42 Skunk funk : ODOR

Skunks have anal scent glands that can be used as defensive weapons. The glands produce sulfur-containing chemicals that have a really awful smell and that can irritate the eyes and skin.

44 Tree in the birch family : ALDER

Alder trees are deciduous (i.e. not evergreen), and the fruit of the tree is called a “catkin”. The tree carries both male and female catkins that look very similar to each other, but the male catkin is longer than the female. Alders are pollinated by wind usually, although bees can play a role.

46 Algebra, for calc, e.g. : PREREQ

Algebra (alg.) is a branch of mathematics in which arithmetical operations are performed on variables rather than specific numbers (x,y etc). The term “algebra” comes from the Arabic “al jebr” meaning “reunion of broken parts”.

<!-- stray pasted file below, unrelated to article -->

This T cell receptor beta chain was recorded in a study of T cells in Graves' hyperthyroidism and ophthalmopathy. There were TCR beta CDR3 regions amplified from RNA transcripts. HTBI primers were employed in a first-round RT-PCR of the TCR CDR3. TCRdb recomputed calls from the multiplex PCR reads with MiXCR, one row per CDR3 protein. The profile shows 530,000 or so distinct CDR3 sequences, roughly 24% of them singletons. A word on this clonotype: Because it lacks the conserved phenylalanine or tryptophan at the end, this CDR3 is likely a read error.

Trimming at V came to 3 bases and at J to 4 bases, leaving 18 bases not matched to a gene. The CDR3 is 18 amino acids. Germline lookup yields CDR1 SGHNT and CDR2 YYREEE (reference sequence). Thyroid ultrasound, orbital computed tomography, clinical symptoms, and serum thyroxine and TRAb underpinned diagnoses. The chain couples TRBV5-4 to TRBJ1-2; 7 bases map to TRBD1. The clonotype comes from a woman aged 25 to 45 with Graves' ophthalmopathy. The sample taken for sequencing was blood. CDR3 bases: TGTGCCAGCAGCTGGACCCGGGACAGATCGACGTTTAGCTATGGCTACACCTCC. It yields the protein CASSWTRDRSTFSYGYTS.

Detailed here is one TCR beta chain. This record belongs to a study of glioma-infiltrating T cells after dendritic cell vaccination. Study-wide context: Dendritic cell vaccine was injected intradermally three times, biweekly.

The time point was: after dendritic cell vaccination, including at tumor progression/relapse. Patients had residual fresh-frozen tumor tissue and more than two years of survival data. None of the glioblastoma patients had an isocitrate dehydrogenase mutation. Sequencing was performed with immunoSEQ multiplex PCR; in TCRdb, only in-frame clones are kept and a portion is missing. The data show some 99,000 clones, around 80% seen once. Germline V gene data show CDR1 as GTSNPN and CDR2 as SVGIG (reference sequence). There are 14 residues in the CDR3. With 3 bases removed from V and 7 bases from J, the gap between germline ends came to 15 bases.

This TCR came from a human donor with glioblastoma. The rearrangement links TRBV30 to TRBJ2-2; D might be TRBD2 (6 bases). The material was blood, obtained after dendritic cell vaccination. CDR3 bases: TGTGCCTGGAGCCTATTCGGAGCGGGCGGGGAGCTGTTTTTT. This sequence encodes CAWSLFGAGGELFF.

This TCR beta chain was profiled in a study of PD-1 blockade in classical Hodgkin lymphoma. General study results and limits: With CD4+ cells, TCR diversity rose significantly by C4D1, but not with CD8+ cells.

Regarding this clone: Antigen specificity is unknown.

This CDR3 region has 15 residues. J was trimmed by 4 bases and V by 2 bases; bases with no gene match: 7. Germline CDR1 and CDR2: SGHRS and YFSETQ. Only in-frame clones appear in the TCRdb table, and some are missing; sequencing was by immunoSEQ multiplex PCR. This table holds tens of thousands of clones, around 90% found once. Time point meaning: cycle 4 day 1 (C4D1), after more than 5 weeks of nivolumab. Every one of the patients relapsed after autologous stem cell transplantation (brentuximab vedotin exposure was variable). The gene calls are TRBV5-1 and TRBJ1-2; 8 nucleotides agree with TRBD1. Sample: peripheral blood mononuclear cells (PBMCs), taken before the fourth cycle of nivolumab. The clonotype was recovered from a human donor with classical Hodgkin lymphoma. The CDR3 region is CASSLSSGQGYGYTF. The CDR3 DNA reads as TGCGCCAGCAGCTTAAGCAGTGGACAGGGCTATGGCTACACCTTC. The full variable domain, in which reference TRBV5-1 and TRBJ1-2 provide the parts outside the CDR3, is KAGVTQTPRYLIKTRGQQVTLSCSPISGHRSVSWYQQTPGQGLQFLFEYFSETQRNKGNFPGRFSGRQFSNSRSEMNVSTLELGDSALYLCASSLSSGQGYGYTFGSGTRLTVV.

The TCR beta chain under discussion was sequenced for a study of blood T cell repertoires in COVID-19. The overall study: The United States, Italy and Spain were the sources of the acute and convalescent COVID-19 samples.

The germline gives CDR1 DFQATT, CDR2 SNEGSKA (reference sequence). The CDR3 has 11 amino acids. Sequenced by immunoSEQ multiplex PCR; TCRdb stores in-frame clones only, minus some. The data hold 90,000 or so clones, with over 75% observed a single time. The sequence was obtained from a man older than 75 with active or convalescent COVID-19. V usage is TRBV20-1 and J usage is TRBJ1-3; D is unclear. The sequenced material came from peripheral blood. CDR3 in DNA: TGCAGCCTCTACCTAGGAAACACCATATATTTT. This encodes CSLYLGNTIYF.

The Latin word “calculus” was originally used for a reckoning or an account, and originally applied to a pebble that was used to maintain a count. The Latin word came from the Greek for a pebble, “khalix”.

54 Tightest of pals, in brief : BFFS

Best friend forever (BFF)

55 Old Italian money : LIRE

The word “lira” is used in a number of countries for currency. “Lira” comes from the Latin for “pound” and is derived from a British pound sterling, the value of a Troy pound of silver. For example, the lira (plural “lire”) was the official currency of Italy before the country changed over to the euro in 2002.

56 Blokes : LADS

“Bloke” is British slang for “fellow”. The etymology of “bloke” seems to have been lost in the mists of time.

57 Funny Tina : FEY